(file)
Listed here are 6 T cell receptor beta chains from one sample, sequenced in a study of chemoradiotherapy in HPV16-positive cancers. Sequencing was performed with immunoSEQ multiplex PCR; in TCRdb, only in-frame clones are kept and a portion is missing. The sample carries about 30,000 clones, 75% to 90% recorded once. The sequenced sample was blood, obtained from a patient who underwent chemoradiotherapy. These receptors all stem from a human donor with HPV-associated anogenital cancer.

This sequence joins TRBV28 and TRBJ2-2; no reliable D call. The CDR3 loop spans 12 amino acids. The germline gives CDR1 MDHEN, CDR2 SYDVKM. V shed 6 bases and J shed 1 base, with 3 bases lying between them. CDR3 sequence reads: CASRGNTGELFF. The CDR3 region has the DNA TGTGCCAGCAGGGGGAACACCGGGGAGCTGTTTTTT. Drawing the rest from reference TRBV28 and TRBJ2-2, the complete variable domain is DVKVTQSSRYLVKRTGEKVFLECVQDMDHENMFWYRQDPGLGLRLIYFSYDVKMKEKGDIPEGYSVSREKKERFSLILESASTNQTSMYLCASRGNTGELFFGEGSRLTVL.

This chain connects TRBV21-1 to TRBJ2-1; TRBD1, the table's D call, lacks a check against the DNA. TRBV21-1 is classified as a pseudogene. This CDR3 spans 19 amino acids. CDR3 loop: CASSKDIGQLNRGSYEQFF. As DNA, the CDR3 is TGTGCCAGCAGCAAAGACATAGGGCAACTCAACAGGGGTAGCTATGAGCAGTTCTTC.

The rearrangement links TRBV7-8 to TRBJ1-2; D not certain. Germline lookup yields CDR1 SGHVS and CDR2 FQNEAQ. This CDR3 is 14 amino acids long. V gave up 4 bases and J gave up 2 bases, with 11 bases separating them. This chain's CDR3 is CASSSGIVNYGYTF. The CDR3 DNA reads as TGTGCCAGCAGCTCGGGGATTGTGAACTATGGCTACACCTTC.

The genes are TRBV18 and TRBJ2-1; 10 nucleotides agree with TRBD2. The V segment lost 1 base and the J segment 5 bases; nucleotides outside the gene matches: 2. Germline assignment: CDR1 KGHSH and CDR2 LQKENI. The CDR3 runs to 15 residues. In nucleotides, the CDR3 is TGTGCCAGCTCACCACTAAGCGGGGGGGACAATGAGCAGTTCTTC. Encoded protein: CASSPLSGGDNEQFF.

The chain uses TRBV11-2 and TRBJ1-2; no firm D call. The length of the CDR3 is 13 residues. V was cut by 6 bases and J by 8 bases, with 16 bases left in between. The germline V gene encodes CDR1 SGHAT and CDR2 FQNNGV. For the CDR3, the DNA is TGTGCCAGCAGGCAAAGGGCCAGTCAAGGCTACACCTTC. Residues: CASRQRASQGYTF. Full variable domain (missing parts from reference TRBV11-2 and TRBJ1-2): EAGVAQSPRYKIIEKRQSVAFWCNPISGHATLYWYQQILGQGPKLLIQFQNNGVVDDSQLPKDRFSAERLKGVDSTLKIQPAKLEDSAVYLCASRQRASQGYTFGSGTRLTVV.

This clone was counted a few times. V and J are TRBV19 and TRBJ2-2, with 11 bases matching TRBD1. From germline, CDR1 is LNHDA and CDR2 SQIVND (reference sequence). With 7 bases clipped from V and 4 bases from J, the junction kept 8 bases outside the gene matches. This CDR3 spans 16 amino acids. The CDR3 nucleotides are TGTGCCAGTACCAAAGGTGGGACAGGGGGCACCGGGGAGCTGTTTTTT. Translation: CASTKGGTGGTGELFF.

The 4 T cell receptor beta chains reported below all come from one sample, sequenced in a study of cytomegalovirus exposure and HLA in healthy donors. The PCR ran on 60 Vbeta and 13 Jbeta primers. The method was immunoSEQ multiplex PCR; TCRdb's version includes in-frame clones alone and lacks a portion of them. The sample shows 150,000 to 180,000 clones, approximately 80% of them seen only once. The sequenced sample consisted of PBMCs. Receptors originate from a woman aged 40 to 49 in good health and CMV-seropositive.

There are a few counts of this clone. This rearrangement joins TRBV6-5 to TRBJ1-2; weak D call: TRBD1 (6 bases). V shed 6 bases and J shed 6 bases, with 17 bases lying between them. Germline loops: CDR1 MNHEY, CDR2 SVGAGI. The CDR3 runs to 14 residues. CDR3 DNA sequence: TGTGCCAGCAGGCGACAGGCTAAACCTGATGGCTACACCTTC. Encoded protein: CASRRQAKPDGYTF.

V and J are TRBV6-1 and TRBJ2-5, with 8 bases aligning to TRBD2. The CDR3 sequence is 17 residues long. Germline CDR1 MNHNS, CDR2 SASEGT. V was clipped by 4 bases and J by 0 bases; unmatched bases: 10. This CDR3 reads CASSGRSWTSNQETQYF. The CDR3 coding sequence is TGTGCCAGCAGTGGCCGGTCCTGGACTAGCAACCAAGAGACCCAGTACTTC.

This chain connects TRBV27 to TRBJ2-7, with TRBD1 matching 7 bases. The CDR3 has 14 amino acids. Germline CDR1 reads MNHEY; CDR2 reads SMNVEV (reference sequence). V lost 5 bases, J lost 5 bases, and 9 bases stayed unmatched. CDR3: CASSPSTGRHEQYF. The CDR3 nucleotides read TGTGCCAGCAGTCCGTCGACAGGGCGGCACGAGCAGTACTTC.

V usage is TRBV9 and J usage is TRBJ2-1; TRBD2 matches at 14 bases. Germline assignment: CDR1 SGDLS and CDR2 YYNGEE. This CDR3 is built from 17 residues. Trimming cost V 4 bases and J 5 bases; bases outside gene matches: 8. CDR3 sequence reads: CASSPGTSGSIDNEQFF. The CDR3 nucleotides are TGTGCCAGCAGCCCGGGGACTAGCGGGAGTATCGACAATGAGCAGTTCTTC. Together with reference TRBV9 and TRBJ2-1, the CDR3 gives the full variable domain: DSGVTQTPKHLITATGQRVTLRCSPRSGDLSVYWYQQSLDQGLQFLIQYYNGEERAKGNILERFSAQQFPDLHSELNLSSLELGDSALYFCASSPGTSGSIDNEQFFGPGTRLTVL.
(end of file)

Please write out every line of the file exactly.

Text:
Listed here are 6 T cell receptor beta chains from one sample, sequenced in a study of chemoradiotherapy in HPV16-positive cancers. Sequencing was performed with immunoSEQ multiplex PCR; in TCRdb, only in-frame clones are kept and a portion is missing. The sample carries about 30,000 clones, 75% to 90% recorded once. The sequenced sample was blood, obtained from a patient who underwent chemoradiotherapy. These receptors all stem from a human donor with HPV-associated anogenital cancer.

This sequence joins TRBV28 and TRBJ2-2; no reliable D call. The CDR3 loop spans 12 amino acids. The germline gives CDR1 MDHEN, CDR2 SYDVKM. V shed 6 bases and J shed 1 base, with 3 bases lying between them. CDR3 sequence reads: CASRGNTGELFF. The CDR3 region has the DNA TGTGCCAGCAGGGGGAACACCGGGGAGCTGTTTTTT. Drawing the rest from reference TRBV28 and TRBJ2-2, the complete variable domain is DVKVTQSSRYLVKRTGEKVFLECVQDMDHENMFWYRQDPGLGLRLIYFSYDVKMKEKGDIPEGYSVSREKKERFSLILESASTNQTSMYLCASRGNTGELFFGEGSRLTVL.

This chain connects TRBV21-1 to TRBJ2-1; TRBD1, the table's D call, lacks a check against the DNA. TRBV21-1 is classified as a pseudogene. This CDR3 spans 19 amino acids. CDR3 loop: CASSKDIGQLNRGSYEQFF. As DNA, the CDR3 is TGTGCCAGCAGCAAAGACATAGGGCAACTCAACAGGGGTAGCTATGAGCAGTTCTTC.

The rearrangement links TRBV7-8 to TRBJ1-2; D not certain. Germline lookup yields CDR1 SGHVS and CDR2 FQNEAQ. This CDR3 is 14 amino acids long. V gave up 4 bases and J gave up 2 bases, with 11 bases separating them. This chain's CDR3 is CASSSGIVNYGYTF. The CDR3 DNA reads as TGTGCCAGCAGCTCGGGGATTGTGAACTATGGCTACACCTTC.

The genes are TRBV18 and TRBJ2-1; 10 nucleotides agree with TRBD2. The V segment lost 1 base and the J segment 5 bases; nucleotides outside the gene matches: 2. Germline assignment: CDR1 KGHSH and CDR2 LQKENI. The CDR3 runs to 15 residues. In nucleotides, the CDR3 is TGTGCCAGCTCACCACTAAGCGGGGGGGACAATGAGCAGTTCTTC. Encoded protein: CASSPLSGGDNEQFF.

The chain uses TRBV11-2 and TRBJ1-2; no firm D call. The length of the CDR3 is 13 residues. V was cut by 6 bases and J by 8 bases, with 16 bases left in between. The germline V gene encodes CDR1 SGHAT and CDR2 FQNNGV. For the CDR3, the DNA is TGTGCCAGCAGGCAAAGGGCCAGTCAAGGCTACACCTTC. Residues: CASRQRASQGYTF. Full variable domain (missing parts from reference TRBV11-2 and TRBJ1-2): EAGVAQSPRYKIIEKRQSVAFWCNPISGHATLYWYQQILGQGPKLLIQFQNNGVVDDSQLPKDRFSAERLKGVDSTLKIQPAKLEDSAVYLCASRQRASQGYTFGSGTRLTVV.

This clone was counted a few times. V and J are TRBV19 and TRBJ2-2, with 11 bases matching TRBD1. From germline, CDR1 is LNHDA and CDR2 SQIVND (reference sequence). With 7 bases clipped from V and 4 bases from J, the junction kept 8 bases outside the gene matches. This CDR3 spans 16 amino acids. The CDR3 nucleotides are TGTGCCAGTACCAAAGGTGGGACAGGGGGCACCGGGGAGCTGTTTTTT. Translation: CASTKGGTGGTGELFF.

The 4 T cell receptor beta chains reported below all come from one sample, sequenced in a study of cytomegalovirus exposure and HLA in healthy donors. The PCR ran on 60 Vbeta and 13 Jbeta primers. The method was immunoSEQ multiplex PCR; TCRdb's version includes in-frame clones alone and lacks a portion of them. The sample shows 150,000 to 180,000 clones, approximately 80% of them seen only once. The sequenced sample consisted of PBMCs. Receptors originate from a woman aged 40 to 49 in good health and CMV-seropositive.

There are a few counts of this clone. This rearrangement joins TRBV6-5 to TRBJ1-2; weak D call: TRBD1 (6 bases). V shed 6 bases and J shed 6 bases, with 17 bases lying between them. Germline loops: CDR1 MNHEY, CDR2 SVGAGI. The CDR3 runs to 14 residues. CDR3 DNA sequence: TGTGCCAGCAGGCGACAGGCTAAACCTGATGGCTACACCTTC. Encoded protein: CASRRQAKPDGYTF.

V and J are TRBV6-1 and TRBJ2-5, with 8 bases aligning to TRBD2. The CDR3 sequence is 17 residues long. Germline CDR1 MNHNS, CDR2 SASEGT. V was clipped by 4 bases and J by 0 bases; unmatched bases: 10. This CDR3 reads CASSGRSWTSNQETQYF. The CDR3 coding sequence is TGTGCCAGCAGTGGCCGGTCCTGGACTAGCAACCAAGAGACCCAGTACTTC.

This chain connects TRBV27 to TRBJ2-7, with TRBD1 matching 7 bases. The CDR3 has 14 amino acids. Germline CDR1 reads MNHEY; CDR2 reads SMNVEV (reference sequence). V lost 5 bases, J lost 5 bases, and 9 bases stayed unmatched. CDR3: CASSPSTGRHEQYF. The CDR3 nucleotides read TGTGCCAGCAGTCCGTCGACAGGGCGGCACGAGCAGTACTTC.

V usage is TRBV9 and J usage is TRBJ2-1; TRBD2 matches at 14 bases. Germline assignment: CDR1 SGDLS and CDR2 YYNGEE. This CDR3 is built from 17 residues. Trimming cost V 4 bases and J 5 bases; bases outside gene matches: 8. CDR3 sequence reads: CASSPGTSGSIDNEQFF. The CDR3 nucleotides are TGTGCCAGCAGCCCGGGGACTAGCGGGAGTATCGACAATGAGCAGTTCTTC. Together with reference TRBV9 and TRBJ2-1, the CDR3 gives the full variable domain: DSGVTQTPKHLITATGQRVTLRCSPRSGDLSVYWYQQSLDQGLQFLIQYYNGEERAKGNILERFSAQQFPDLHSELNLSSLELGDSALYFCASSPGTSGSIDNEQFFGPGTRLTVL.